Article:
|Location||La Gomera, Canary Islands, Spain|
|Distance / ↑ ascent||122 km / ↑ 6340 m|
|Hiking time||6 days (See day 1, 2, 3, 4, 5 & 6)|
|Following stories from||January ’17|
This article series in short: if you wanna go hiking to the Canary Islands, go to La Gomera and do GR 132. Howgh. In long: La Gomera is the Island for hiking within the Canaries. The truth is though, that whatever island you go to, you can please the hiking heart everywhere. But La Gomera, oh! With its deep and long ravines (in Spanish barranco), remote rocky beaches and constant remembrances of pre-European and early Spanish settlers, is my favourite Canary island for hiking. And the nature? Magical. You’ll see soon.
There are 2 GR footpaths in La Gomera: GR 131, which crosses the island from the south-east to the north, and GR 132, which goes around the island. While GR 131 can be done in 3 days, GR 132 is much longer and the official guide divides it into 8 days. It can be done faster though and I found 6 days just enough for a fit and fully-loaded hiker.
It’s about 120 / 130 kilometres long (depending on a route variation you choose in the middle) and can be walked in both directions. Official guides and information signs along the route tell you to do it anti-clockwise. I did it clockwise instead. To sum up: the following report is from a 6 day, wild-camp, clockwise variation.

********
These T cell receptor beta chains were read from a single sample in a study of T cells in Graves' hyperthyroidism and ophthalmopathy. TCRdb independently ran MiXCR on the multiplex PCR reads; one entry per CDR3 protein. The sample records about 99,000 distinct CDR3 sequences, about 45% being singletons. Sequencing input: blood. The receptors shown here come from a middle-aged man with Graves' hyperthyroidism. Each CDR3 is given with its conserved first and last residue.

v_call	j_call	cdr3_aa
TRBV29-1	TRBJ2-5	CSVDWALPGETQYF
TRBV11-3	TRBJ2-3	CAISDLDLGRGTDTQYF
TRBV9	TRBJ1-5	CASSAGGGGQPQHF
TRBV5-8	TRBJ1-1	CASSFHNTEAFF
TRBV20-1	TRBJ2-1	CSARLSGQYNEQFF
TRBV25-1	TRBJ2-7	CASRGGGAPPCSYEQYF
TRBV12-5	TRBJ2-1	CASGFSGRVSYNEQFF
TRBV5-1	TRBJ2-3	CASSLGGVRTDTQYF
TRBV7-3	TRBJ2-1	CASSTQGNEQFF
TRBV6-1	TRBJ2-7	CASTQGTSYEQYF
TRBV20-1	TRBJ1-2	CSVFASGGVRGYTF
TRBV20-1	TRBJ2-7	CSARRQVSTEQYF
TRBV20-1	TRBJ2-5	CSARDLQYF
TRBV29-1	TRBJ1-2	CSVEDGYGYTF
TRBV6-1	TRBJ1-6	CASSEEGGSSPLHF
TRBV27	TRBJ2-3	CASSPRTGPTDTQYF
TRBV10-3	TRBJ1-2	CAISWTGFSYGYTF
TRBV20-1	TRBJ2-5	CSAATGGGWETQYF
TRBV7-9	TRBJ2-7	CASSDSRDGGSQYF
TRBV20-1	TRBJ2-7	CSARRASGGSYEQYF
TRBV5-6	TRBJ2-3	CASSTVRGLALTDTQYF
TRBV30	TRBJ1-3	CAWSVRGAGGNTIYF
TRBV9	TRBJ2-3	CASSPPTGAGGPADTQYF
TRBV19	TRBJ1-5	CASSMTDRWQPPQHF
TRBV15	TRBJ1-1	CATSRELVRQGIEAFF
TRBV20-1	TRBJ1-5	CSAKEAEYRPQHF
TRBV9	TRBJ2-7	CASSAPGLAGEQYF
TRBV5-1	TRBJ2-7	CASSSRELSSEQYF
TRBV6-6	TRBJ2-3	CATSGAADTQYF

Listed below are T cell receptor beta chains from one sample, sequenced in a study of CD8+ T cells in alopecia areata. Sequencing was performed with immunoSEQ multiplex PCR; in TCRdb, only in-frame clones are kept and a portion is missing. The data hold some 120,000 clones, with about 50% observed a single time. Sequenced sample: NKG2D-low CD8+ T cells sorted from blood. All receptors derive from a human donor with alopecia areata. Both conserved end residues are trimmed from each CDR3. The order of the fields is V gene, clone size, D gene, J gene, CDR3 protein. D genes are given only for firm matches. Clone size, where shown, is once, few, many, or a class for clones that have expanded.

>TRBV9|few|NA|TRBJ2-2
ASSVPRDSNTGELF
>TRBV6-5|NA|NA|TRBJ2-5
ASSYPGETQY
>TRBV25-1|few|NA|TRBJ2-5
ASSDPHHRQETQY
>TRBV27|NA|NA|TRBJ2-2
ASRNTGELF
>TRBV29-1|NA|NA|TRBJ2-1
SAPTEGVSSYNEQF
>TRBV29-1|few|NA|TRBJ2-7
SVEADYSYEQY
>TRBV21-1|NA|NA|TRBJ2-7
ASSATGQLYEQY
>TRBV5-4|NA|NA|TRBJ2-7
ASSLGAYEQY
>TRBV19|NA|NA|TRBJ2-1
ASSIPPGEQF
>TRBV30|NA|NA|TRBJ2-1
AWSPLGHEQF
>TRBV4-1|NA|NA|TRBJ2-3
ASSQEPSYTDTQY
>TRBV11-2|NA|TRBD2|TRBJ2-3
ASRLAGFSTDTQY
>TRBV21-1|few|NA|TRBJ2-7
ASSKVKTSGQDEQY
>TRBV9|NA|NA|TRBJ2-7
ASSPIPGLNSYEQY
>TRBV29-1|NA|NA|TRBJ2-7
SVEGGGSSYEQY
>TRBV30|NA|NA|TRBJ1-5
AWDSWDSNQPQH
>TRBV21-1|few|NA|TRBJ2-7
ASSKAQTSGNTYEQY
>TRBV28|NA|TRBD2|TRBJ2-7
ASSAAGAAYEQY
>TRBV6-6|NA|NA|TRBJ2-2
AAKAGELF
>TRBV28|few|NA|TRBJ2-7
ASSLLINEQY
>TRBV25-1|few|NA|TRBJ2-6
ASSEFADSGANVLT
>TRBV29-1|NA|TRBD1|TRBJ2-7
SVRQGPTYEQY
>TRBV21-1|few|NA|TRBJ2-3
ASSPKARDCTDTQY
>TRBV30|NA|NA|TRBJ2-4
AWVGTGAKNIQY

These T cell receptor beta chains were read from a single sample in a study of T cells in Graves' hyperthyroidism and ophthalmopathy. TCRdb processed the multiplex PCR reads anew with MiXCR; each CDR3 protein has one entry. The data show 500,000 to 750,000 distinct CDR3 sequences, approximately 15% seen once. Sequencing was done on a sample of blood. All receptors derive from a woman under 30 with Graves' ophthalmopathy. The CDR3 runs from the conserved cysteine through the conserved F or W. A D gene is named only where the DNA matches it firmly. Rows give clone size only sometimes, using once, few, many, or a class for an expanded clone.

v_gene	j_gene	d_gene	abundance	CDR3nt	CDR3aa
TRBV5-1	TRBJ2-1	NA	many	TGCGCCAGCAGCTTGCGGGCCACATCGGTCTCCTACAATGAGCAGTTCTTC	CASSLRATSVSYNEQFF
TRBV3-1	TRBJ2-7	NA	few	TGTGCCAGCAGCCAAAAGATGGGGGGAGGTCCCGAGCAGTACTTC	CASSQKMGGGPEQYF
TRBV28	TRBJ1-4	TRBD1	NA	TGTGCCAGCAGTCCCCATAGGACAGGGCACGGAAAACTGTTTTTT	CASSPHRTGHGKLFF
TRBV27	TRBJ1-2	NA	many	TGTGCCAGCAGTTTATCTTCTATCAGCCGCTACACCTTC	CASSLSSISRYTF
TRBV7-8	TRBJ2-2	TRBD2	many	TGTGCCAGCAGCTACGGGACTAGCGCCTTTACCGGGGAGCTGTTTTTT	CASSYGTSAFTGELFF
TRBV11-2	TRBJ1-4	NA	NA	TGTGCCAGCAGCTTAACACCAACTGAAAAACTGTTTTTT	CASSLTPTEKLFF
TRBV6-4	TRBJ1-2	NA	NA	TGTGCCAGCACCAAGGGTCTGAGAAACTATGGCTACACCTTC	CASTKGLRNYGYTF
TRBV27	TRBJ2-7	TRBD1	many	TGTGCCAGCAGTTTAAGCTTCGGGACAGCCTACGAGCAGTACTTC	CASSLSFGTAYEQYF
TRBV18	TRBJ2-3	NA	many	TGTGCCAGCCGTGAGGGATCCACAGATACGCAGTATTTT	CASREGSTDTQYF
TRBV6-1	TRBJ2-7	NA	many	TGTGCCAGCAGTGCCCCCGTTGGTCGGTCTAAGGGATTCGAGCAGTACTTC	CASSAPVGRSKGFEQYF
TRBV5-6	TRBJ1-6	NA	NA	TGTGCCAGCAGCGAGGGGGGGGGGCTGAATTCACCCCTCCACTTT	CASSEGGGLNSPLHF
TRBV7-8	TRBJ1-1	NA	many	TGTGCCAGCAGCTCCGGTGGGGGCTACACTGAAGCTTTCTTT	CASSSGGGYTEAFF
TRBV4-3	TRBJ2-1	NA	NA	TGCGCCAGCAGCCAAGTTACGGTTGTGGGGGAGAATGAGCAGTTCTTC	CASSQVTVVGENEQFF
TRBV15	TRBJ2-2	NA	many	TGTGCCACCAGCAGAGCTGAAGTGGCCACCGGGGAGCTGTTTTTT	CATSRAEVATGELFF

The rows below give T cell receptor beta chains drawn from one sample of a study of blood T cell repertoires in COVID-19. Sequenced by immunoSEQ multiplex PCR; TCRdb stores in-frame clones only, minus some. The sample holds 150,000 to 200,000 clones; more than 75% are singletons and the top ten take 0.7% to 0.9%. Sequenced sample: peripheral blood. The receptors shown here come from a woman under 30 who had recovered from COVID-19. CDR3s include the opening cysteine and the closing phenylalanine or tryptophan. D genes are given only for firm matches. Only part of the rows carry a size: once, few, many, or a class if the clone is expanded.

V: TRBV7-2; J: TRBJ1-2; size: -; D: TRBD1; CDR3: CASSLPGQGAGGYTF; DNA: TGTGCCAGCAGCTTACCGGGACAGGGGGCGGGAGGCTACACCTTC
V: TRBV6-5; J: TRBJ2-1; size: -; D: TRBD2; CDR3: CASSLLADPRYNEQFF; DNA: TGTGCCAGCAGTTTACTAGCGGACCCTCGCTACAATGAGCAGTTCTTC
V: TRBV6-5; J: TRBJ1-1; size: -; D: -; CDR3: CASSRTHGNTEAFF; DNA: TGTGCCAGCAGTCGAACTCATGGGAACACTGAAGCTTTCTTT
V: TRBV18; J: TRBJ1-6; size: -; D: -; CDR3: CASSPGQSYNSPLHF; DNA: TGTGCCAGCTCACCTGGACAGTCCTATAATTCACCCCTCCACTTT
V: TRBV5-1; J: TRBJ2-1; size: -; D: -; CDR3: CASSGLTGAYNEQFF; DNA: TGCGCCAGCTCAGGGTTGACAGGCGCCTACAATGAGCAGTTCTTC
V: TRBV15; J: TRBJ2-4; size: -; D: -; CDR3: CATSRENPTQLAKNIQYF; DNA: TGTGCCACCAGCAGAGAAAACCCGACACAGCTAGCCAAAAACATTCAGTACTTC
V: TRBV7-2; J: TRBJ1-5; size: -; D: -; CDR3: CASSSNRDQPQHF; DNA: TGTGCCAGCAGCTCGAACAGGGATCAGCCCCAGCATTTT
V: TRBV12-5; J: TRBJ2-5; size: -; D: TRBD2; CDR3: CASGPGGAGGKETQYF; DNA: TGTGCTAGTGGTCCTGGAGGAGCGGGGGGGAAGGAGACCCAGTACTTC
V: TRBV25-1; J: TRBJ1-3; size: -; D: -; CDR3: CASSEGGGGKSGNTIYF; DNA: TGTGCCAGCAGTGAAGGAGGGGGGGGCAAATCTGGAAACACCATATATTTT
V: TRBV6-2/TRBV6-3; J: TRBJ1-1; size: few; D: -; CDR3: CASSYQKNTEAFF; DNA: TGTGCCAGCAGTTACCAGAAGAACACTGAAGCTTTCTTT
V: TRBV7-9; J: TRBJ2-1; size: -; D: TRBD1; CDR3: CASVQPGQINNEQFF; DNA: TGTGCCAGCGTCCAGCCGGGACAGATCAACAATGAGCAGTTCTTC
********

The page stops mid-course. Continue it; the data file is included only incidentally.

Even though the track looks quite popular, I didn’t meet a single person in 6 days who’d hike it too.
Technically, wild camping is forbidden in the Canary Islands. Practically, thru-hiking GR 132 would be almost impossible without it. Compared to mainland Europe, La Gomera is a very remote place with only 1 campsite on the island. Remote villages are often without accommodation options and if they have hotels, they’re often booked out in advance since La Gomera is a popular tourist destination, especially for Germans. I always wild camped while keeping wild camping ethics extra high, considering fragile and unique nature and ecosystems. Building a bivi on a suitable place after sunset and disappearing without a trace of being there before the sunrise is par for the course.
Drinking & eating
There is a lack of water in the nature. It also seems like La Gomerians like playing the “build a fountain but don’t add water” game. Therefore, whenever you have an opportunity, refill your water bottles. An old guy cleaning a car, a young chick watering the garden, gas stations or bars. All of them are great opportunities to refill your water bottles. There are small bars and shops on the way. I always carried food for two days and 3 litres of water. With good planning you can get by with a 1 day food load and most of the time less water too, but sometimes I prefer to prioritize independence over minimizing weight.
The whole track is very diverse with some really dry sections so plan ahead if possible. In my report you can find tips on where to find water, resupply food or pitch your bivi.
|Continue to day 1 >>|